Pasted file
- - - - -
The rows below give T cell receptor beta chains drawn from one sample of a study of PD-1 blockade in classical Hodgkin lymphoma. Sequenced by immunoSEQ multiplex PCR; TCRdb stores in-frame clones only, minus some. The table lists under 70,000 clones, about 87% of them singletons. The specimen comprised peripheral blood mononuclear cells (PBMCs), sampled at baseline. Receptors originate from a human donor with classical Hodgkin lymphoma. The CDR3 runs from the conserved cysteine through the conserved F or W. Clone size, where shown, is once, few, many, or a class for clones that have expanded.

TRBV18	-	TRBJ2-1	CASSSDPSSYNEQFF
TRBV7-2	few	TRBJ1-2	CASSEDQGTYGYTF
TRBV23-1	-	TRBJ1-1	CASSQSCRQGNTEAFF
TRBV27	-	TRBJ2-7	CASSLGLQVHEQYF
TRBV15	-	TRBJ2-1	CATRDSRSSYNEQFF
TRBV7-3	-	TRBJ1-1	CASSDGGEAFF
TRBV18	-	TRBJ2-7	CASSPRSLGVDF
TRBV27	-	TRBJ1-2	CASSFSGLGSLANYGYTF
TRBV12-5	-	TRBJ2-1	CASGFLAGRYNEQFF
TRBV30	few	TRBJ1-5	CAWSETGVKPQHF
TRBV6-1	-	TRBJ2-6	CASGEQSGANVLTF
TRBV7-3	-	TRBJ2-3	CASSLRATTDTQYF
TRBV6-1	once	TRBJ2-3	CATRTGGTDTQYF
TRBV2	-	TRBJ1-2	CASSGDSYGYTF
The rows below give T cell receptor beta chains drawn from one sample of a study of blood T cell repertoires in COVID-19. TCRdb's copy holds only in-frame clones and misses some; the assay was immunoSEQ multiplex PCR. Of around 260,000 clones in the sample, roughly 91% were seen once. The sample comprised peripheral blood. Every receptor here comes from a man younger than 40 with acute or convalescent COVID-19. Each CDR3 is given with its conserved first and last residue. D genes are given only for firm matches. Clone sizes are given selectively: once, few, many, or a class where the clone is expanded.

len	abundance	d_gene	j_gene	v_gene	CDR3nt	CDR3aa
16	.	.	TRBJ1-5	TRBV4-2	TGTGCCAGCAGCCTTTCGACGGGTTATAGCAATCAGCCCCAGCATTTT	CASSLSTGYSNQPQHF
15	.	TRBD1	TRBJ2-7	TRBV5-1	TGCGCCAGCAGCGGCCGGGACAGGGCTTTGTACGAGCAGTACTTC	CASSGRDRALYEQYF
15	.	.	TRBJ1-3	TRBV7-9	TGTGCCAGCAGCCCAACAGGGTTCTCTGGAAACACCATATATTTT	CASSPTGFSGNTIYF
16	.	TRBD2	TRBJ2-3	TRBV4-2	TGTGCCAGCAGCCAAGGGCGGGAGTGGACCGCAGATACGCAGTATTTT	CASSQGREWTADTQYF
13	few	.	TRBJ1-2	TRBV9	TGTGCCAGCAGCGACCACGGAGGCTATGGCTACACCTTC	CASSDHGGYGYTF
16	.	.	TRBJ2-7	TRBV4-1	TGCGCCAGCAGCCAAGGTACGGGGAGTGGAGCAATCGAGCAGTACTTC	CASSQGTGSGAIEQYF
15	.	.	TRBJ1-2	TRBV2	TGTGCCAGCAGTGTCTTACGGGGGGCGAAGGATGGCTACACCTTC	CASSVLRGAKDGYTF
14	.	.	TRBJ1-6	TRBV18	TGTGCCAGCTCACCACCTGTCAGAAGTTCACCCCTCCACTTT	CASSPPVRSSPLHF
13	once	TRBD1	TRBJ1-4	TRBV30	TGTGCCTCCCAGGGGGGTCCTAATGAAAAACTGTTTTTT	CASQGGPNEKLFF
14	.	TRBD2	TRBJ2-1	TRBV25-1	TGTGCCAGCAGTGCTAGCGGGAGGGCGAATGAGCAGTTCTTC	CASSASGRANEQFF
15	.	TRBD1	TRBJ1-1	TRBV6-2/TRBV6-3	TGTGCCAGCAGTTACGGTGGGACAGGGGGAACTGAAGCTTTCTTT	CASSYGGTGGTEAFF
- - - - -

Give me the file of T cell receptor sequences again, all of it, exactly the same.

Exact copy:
The rows below give T cell receptor beta chains drawn from one sample of a study of PD-1 blockade in classical Hodgkin lymphoma. Sequenced by immunoSEQ multiplex PCR; TCRdb stores in-frame clones only, minus some. The table lists under 70,000 clones, about 87% of them singletons. The specimen comprised peripheral blood mononuclear cells (PBMCs), sampled at baseline. Receptors originate from a human donor with classical Hodgkin lymphoma. The CDR3 runs from the conserved cysteine through the conserved F or W. Clone size, where shown, is once, few, many, or a class for clones that have expanded.

TRBV18	-	TRBJ2-1	CASSSDPSSYNEQFF
TRBV7-2	few	TRBJ1-2	CASSEDQGTYGYTF
TRBV23-1	-	TRBJ1-1	CASSQSCRQGNTEAFF
TRBV27	-	TRBJ2-7	CASSLGLQVHEQYF
TRBV15	-	TRBJ2-1	CATRDSRSSYNEQFF
TRBV7-3	-	TRBJ1-1	CASSDGGEAFF
TRBV18	-	TRBJ2-7	CASSPRSLGVDF
TRBV27	-	TRBJ1-2	CASSFSGLGSLANYGYTF
TRBV12-5	-	TRBJ2-1	CASGFLAGRYNEQFF
TRBV30	few	TRBJ1-5	CAWSETGVKPQHF
TRBV6-1	-	TRBJ2-6	CASGEQSGANVLTF
TRBV7-3	-	TRBJ2-3	CASSLRATTDTQYF
TRBV6-1	once	TRBJ2-3	CATRTGGTDTQYF
TRBV2	-	TRBJ1-2	CASSGDSYGYTF
The rows below give T cell receptor beta chains drawn from one sample of a study of blood T cell repertoires in COVID-19. TCRdb's copy holds only in-frame clones and misses some; the assay was immunoSEQ multiplex PCR. Of around 260,000 clones in the sample, roughly 91% were seen once. The sample comprised peripheral blood. Every receptor here comes from a man younger than 40 with acute or convalescent COVID-19. Each CDR3 is given with its conserved first and last residue. D genes are given only for firm matches. Clone sizes are given selectively: once, few, many, or a class where the clone is expanded.

len	abundance	d_gene	j_gene	v_gene	CDR3nt	CDR3aa
16	.	.	TRBJ1-5	TRBV4-2	TGTGCCAGCAGCCTTTCGACGGGTTATAGCAATCAGCCCCAGCATTTT	CASSLSTGYSNQPQHF
15	.	TRBD1	TRBJ2-7	TRBV5-1	TGCGCCAGCAGCGGCCGGGACAGGGCTTTGTACGAGCAGTACTTC	CASSGRDRALYEQYF
15	.	.	TRBJ1-3	TRBV7-9	TGTGCCAGCAGCCCAACAGGGTTCTCTGGAAACACCATATATTTT	CASSPTGFSGNTIYF
16	.	TRBD2	TRBJ2-3	TRBV4-2	TGTGCCAGCAGCCAAGGGCGGGAGTGGACCGCAGATACGCAGTATTTT	CASSQGREWTADTQYF
13	few	.	TRBJ1-2	TRBV9	TGTGCCAGCAGCGACCACGGAGGCTATGGCTACACCTTC	CASSDHGGYGYTF
16	.	.	TRBJ2-7	TRBV4-1	TGCGCCAGCAGCCAAGGTACGGGGAGTGGAGCAATCGAGCAGTACTTC	CASSQGTGSGAIEQYF
15	.	.	TRBJ1-2	TRBV2	TGTGCCAGCAGTGTCTTACGGGGGGCGAAGGATGGCTACACCTTC	CASSVLRGAKDGYTF
14	.	.	TRBJ1-6	TRBV18	TGTGCCAGCTCACCACCTGTCAGAAGTTCACCCCTCCACTTT	CASSPPVRSSPLHF
13	once	TRBD1	TRBJ1-4	TRBV30	TGTGCCTCCCAGGGGGGTCCTAATGAAAAACTGTTTTTT	CASQGGPNEKLFF
14	.	TRBD2	TRBJ2-1	TRBV25-1	TGTGCCAGCAGTGCTAGCGGGAGGGCGAATGAGCAGTTCTTC	CASSASGRANEQFF
15	.	TRBD1	TRBJ1-1	TRBV6-2/TRBV6-3	TGTGCCAGCAGTTACGGTGGGACAGGGGGAACTGAAGCTTTCTTT	CASSYGGTGGTEAFF